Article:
DemDaily: The Soft-Sell
March 1, 2017
In the first speech of his presidency before a joint session of Congress, at a critical point in the first 100 days of his presidency, Donald Trump rose to the occasion with an attempt to present a more presidential posture -- but even the speechwriters couldn't hold the Donald back from interjecting his own self-aggrandizement.
His opening reference to Black History Month, his condemnation of recent attacks against the Jewish community, and his statement that "we are a country that stands united in condemning hate and evil in all its forms" struck a unifying tone.
He was just 5 minutes into the speech, however, before he launched into an almost biblical narrative about the "rebellion" that rose to elect him.
"The chorus became an earthquake, and the people turned out by the tens of millions, and they were all united by one very simple, but crucial demand, that America must put its own citizens first, because only then can we truly make America great again." - Trump on his election
While the uplifting delivery was in stark contrast to the usual temperamental tweeter, the substantive references to his policies were a reminder of the reality we are facing.
Among the list of "accomplishments" and goals, he announced the creation of an office called VOICE (Victims of Immigration Crime Engagement) under the Department of Homeland Security, which is tasked with serving "American victims" of crimes committed by undocumented immigrants (this was met by audible groans from the chamber).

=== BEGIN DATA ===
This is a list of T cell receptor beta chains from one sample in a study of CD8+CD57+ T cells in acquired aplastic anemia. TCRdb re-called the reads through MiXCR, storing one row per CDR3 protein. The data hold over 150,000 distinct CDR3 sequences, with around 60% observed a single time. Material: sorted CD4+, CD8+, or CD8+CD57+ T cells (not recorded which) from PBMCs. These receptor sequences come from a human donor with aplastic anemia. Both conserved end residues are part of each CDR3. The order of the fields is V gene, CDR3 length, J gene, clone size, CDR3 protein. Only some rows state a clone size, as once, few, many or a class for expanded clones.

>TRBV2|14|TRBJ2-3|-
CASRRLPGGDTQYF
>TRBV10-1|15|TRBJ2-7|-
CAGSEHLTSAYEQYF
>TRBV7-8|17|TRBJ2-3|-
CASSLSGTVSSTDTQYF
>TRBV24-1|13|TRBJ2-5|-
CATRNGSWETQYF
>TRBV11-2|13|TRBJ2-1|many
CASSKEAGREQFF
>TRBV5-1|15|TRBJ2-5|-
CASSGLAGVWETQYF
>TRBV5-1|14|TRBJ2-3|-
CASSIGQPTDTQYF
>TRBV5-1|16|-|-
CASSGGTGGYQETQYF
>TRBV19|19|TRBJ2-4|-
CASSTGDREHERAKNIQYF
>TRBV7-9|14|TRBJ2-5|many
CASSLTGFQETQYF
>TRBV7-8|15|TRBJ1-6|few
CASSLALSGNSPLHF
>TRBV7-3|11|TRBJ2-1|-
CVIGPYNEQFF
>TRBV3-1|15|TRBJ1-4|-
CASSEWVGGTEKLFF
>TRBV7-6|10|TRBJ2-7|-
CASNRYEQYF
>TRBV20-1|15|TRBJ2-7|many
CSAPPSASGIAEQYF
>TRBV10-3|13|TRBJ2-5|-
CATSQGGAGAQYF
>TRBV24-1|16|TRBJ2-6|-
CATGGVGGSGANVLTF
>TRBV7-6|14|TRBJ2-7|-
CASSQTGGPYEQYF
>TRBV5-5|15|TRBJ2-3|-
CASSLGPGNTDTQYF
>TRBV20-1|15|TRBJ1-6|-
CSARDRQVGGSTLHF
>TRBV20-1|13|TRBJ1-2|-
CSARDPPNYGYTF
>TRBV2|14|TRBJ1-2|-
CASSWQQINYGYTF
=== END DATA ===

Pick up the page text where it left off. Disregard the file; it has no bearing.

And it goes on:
The speech had its moments, however, including the tribute to the widow of fallen Navy Seal Ryan Owen, Carryn Owen, who was in the chamber. Ryan Owen was killed in an intelligence raid in Yemen (which Trump authorized).
Democratic female Members clad in white as a nod to the suffragette movement, and their male colleagues, remained seated for a majority of the speech -- but rose on the subject of bringing jobs back to America, paid family leave, and infrastructure investment.
Rather than list the highlights, we will turn it over to the fact checkers, who have had their work cut out for them in the first 40 days of this administration.
|Subject (in order mentioned)|
|Border Security and Flow of Immigration into the US||"We've defended the borders of other nations while leaving our own borders wide open... It is not compassionate, but reckless to allow uncontrolled entry from places where proper vetting cannot occur."||Our borders are guarded by 21,000 Border Patrol agents along with a similar number of Customs and Border Protection officers at the 325 official ports of entry to the US.||New York Times|
|Trade and Manufacturing Labor||"We've lost more than one-fourth of our manufacturing jobs since NAFTA was approved"||The largest drop in manufacturing jobs is attributed to technological progress, not foreign competition. America's manufacturing output is at the highest level in history - but more jobs are automated.||New York Times|